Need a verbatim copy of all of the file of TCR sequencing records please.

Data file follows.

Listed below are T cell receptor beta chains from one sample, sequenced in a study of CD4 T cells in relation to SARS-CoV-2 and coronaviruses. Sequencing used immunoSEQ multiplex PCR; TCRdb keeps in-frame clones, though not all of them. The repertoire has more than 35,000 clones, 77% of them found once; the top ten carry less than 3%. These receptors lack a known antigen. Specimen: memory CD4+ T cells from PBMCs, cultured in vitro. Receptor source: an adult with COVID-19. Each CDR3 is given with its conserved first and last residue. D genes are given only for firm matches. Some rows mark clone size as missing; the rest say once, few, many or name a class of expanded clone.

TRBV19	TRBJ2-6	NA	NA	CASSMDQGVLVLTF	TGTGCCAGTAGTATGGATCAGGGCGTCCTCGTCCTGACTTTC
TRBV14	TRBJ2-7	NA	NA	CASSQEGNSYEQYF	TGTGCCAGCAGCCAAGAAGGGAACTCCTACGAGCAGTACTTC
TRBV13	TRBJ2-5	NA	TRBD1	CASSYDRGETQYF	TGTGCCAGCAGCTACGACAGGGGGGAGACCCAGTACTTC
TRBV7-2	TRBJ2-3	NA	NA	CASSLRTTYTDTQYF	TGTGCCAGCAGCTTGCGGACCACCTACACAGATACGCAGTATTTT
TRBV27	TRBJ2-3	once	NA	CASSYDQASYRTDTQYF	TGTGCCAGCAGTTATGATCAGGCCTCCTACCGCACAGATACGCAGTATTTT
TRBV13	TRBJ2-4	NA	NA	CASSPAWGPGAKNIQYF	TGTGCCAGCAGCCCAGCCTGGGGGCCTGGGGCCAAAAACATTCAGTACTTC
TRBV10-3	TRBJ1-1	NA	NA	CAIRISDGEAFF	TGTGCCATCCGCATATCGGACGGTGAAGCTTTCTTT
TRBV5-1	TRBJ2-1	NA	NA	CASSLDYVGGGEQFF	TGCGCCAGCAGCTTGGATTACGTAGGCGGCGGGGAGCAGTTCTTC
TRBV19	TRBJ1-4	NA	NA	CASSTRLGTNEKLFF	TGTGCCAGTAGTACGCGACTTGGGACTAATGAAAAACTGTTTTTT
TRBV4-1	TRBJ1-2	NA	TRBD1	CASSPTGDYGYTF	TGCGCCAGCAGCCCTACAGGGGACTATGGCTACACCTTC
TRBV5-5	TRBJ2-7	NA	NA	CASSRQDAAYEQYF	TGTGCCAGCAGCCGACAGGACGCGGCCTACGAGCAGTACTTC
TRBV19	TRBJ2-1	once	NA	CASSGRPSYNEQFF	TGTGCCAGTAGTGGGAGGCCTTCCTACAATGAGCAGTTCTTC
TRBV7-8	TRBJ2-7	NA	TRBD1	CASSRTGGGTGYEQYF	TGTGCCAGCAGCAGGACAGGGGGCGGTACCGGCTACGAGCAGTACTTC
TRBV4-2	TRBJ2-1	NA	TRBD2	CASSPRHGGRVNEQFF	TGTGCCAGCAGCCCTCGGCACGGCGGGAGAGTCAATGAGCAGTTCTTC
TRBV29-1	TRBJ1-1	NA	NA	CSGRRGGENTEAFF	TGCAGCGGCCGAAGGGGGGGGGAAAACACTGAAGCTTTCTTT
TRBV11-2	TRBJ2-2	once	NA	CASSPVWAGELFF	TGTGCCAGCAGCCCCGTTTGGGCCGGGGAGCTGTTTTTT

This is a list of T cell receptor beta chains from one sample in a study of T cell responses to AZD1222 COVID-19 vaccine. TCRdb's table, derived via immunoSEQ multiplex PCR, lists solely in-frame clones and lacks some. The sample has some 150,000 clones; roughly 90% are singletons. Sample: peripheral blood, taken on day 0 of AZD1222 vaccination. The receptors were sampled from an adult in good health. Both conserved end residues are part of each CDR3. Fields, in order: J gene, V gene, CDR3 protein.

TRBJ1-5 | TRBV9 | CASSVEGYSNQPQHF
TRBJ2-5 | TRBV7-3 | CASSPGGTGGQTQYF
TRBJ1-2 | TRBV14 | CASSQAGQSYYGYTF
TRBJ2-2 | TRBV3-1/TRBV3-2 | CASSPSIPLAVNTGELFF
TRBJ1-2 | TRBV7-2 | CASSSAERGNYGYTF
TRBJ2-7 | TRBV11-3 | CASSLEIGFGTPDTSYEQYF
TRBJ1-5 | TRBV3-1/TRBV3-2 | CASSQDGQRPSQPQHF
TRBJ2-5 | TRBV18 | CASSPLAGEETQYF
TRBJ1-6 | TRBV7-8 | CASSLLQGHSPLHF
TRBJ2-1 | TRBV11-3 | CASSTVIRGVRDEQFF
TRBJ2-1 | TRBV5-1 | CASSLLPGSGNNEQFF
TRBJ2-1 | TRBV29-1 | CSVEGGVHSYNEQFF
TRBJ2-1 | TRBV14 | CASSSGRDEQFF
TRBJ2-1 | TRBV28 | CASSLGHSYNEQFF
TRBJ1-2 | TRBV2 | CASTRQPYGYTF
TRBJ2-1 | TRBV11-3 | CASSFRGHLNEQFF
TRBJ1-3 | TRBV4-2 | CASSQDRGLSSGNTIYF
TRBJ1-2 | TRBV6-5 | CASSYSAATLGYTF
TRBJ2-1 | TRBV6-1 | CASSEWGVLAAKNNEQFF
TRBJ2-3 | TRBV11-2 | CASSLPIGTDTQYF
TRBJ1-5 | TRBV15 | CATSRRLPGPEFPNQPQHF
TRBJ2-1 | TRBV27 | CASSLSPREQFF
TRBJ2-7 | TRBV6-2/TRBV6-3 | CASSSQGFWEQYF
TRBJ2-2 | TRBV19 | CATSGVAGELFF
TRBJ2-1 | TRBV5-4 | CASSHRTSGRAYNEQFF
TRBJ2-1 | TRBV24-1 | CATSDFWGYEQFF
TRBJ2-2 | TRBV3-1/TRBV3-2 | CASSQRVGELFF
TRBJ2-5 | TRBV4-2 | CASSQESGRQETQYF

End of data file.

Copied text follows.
Listed below are T cell receptor beta chains from one sample, sequenced in a study of CD4 T cells in relation to SARS-CoV-2 and coronaviruses. Sequencing used immunoSEQ multiplex PCR; TCRdb keeps in-frame clones, though not all of them. The repertoire has more than 35,000 clones, 77% of them found once; the top ten carry less than 3%. These receptors lack a known antigen. Specimen: memory CD4+ T cells from PBMCs, cultured in vitro. Receptor source: an adult with COVID-19. Each CDR3 is given with its conserved first and last residue. D genes are given only for firm matches. Some rows mark clone size as missing; the rest say once, few, many or name a class of expanded clone.

TRBV19	TRBJ2-6	NA	NA	CASSMDQGVLVLTF	TGTGCCAGTAGTATGGATCAGGGCGTCCTCGTCCTGACTTTC
TRBV14	TRBJ2-7	NA	NA	CASSQEGNSYEQYF	TGTGCCAGCAGCCAAGAAGGGAACTCCTACGAGCAGTACTTC
TRBV13	TRBJ2-5	NA	TRBD1	CASSYDRGETQYF	TGTGCCAGCAGCTACGACAGGGGGGAGACCCAGTACTTC
TRBV7-2	TRBJ2-3	NA	NA	CASSLRTTYTDTQYF	TGTGCCAGCAGCTTGCGGACCACCTACACAGATACGCAGTATTTT
TRBV27	TRBJ2-3	once	NA	CASSYDQASYRTDTQYF	TGTGCCAGCAGTTATGATCAGGCCTCCTACCGCACAGATACGCAGTATTTT
TRBV13	TRBJ2-4	NA	NA	CASSPAWGPGAKNIQYF	TGTGCCAGCAGCCCAGCCTGGGGGCCTGGGGCCAAAAACATTCAGTACTTC
TRBV10-3	TRBJ1-1	NA	NA	CAIRISDGEAFF	TGTGCCATCCGCATATCGGACGGTGAAGCTTTCTTT
TRBV5-1	TRBJ2-1	NA	NA	CASSLDYVGGGEQFF	TGCGCCAGCAGCTTGGATTACGTAGGCGGCGGGGAGCAGTTCTTC
TRBV19	TRBJ1-4	NA	NA	CASSTRLGTNEKLFF	TGTGCCAGTAGTACGCGACTTGGGACTAATGAAAAACTGTTTTTT
TRBV4-1	TRBJ1-2	NA	TRBD1	CASSPTGDYGYTF	TGCGCCAGCAGCCCTACAGGGGACTATGGCTACACCTTC
TRBV5-5	TRBJ2-7	NA	NA	CASSRQDAAYEQYF	TGTGCCAGCAGCCGACAGGACGCGGCCTACGAGCAGTACTTC
TRBV19	TRBJ2-1	once	NA	CASSGRPSYNEQFF	TGTGCCAGTAGTGGGAGGCCTTCCTACAATGAGCAGTTCTTC
TRBV7-8	TRBJ2-7	NA	TRBD1	CASSRTGGGTGYEQYF	TGTGCCAGCAGCAGGACAGGGGGCGGTACCGGCTACGAGCAGTACTTC
TRBV4-2	TRBJ2-1	NA	TRBD2	CASSPRHGGRVNEQFF	TGTGCCAGCAGCCCTCGGCACGGCGGGAGAGTCAATGAGCAGTTCTTC
TRBV29-1	TRBJ1-1	NA	NA	CSGRRGGENTEAFF	TGCAGCGGCCGAAGGGGGGGGGAAAACACTGAAGCTTTCTTT
TRBV11-2	TRBJ2-2	once	NA	CASSPVWAGELFF	TGTGCCAGCAGCCCCGTTTGGGCCGGGGAGCTGTTTTTT

This is a list of T cell receptor beta chains from one sample in a study of T cell responses to AZD1222 COVID-19 vaccine. TCRdb's table, derived via immunoSEQ multiplex PCR, lists solely in-frame clones and lacks some. The sample has some 150,000 clones; roughly 90% are singletons. Sample: peripheral blood, taken on day 0 of AZD1222 vaccination. The receptors were sampled from an adult in good health. Both conserved end residues are part of each CDR3. Fields, in order: J gene, V gene, CDR3 protein.

TRBJ1-5 | TRBV9 | CASSVEGYSNQPQHF
TRBJ2-5 | TRBV7-3 | CASSPGGTGGQTQYF
TRBJ1-2 | TRBV14 | CASSQAGQSYYGYTF
TRBJ2-2 | TRBV3-1/TRBV3-2 | CASSPSIPLAVNTGELFF
TRBJ1-2 | TRBV7-2 | CASSSAERGNYGYTF
TRBJ2-7 | TRBV11-3 | CASSLEIGFGTPDTSYEQYF
TRBJ1-5 | TRBV3-1/TRBV3-2 | CASSQDGQRPSQPQHF
TRBJ2-5 | TRBV18 | CASSPLAGEETQYF
TRBJ1-6 | TRBV7-8 | CASSLLQGHSPLHF
TRBJ2-1 | TRBV11-3 | CASSTVIRGVRDEQFF
TRBJ2-1 | TRBV5-1 | CASSLLPGSGNNEQFF
TRBJ2-1 | TRBV29-1 | CSVEGGVHSYNEQFF
TRBJ2-1 | TRBV14 | CASSSGRDEQFF
TRBJ2-1 | TRBV28 | CASSLGHSYNEQFF
TRBJ1-2 | TRBV2 | CASTRQPYGYTF
TRBJ2-1 | TRBV11-3 | CASSFRGHLNEQFF
TRBJ1-3 | TRBV4-2 | CASSQDRGLSSGNTIYF
TRBJ1-2 | TRBV6-5 | CASSYSAATLGYTF
TRBJ2-1 | TRBV6-1 | CASSEWGVLAAKNNEQFF
TRBJ2-3 | TRBV11-2 | CASSLPIGTDTQYF
TRBJ1-5 | TRBV15 | CATSRRLPGPEFPNQPQHF
TRBJ2-1 | TRBV27 | CASSLSPREQFF
TRBJ2-7 | TRBV6-2/TRBV6-3 | CASSSQGFWEQYF
TRBJ2-2 | TRBV19 | CATSGVAGELFF
TRBJ2-1 | TRBV5-4 | CASSHRTSGRAYNEQFF
TRBJ2-1 | TRBV24-1 | CATSDFWGYEQFF
TRBJ2-2 | TRBV3-1/TRBV3-2 | CASSQRVGELFF
TRBJ2-5 | TRBV4-2 | CASSQESGRQETQYF